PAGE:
Argentine scientists create a mathematical system that could help understand chaos

Two scientists from Research Center of the Sea and the Atmosphere of Buenos Aires (Argentina) have created a mathematical tool that could help fully understand the chaos. Christened as “templex“, the system combines two branches of knowledge: algebraic topology and graph theory. It is the first system The advance is funded by the Ministry of Science, Technology and Innovation and has been the featured article in the specialized magazine chaos.

The researchers Denisse Sciamarella and Gisela Charó propose a new mathematical concept that will allow, in the short term, the design of a software capable of serving other scientific teams in Argentina and the world to solve very different problems: measure the dispersion of a contaminant in a fluid, create models of tumor cell development, estimate mixing processes in a reactor, as well as address different areas of the scientific knowledge.

A triangle and its deformed imitation in a circle are equivalent for the topology

“Topology was an invention of the mathematician Henri Poincare in the XIX century. He defined it as ‘a purely qualitative geometry whose theorems would be true if the figures, instead of being exact, were crudely imitated by a child’. The core idea is that two things can be different from each other, but if one is the deformation of the other, then they are topologically equivalent“, explains Sciamarella.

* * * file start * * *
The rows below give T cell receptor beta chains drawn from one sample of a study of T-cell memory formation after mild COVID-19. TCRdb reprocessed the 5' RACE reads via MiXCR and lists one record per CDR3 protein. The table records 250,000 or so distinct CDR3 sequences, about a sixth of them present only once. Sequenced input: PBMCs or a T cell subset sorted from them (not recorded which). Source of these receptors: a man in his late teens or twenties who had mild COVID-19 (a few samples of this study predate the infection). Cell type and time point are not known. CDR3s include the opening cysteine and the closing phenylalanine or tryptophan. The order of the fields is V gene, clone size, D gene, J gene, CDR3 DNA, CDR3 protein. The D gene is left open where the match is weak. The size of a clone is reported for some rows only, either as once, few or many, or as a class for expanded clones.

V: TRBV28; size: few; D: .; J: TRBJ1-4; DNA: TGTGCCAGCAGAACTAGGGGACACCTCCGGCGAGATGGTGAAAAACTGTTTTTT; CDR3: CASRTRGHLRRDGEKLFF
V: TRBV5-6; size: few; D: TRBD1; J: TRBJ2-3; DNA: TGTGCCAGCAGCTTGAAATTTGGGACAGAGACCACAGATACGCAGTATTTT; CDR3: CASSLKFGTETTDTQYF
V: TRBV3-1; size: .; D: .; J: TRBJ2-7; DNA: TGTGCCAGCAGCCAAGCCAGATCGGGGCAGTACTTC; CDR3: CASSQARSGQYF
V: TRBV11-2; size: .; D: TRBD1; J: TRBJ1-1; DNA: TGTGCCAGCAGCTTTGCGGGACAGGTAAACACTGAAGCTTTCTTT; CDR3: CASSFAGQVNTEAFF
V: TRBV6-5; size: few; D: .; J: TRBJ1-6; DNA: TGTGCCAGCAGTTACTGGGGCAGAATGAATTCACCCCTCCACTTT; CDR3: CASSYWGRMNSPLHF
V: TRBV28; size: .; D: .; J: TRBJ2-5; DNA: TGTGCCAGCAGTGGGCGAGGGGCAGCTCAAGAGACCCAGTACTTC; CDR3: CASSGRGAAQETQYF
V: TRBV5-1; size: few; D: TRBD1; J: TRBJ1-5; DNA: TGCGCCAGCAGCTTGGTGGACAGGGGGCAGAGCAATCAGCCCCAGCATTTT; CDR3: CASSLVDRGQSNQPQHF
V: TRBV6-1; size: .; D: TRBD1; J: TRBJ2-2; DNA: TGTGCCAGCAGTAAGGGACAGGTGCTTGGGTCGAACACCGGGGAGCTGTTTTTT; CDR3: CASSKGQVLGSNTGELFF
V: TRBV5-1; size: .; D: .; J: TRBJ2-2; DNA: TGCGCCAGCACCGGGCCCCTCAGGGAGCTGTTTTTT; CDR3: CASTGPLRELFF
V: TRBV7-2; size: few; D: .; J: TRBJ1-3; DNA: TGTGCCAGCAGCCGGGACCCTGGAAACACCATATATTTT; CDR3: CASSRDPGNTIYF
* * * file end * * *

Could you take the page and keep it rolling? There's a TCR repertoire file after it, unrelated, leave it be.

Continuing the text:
The scientist adds that “a child can draw a deformed circle to such an extent that it looks like a triangle, but for topology both figures are the same thing. In this sense, what we propose is a new mathematics that allows us to use topology to understand chaos.”

To understand it in a simpler way, “let’s suppose that until now, with the previous system, scientists had a network of highways. Our contribution, by creating the templexis that from now on they will have a guide that has arrows and signs that indicate how to circulate on the highways”, he clarifies. In addition, “according to the study of that network of highways with traffic direction, it is possible to notice what is the law that governs a certain phenomenon“.

Just give the templex any time series, so that it determines what type of dynamics it is: the observed variable can be the global temperature of the Earth, the salinity measured at a certain point in the ocean or a voice signal. Just as there is a law that determines that energy is conserved, the principle that governs in this case is that, for dynamic and deterministic systems, the topology does not change.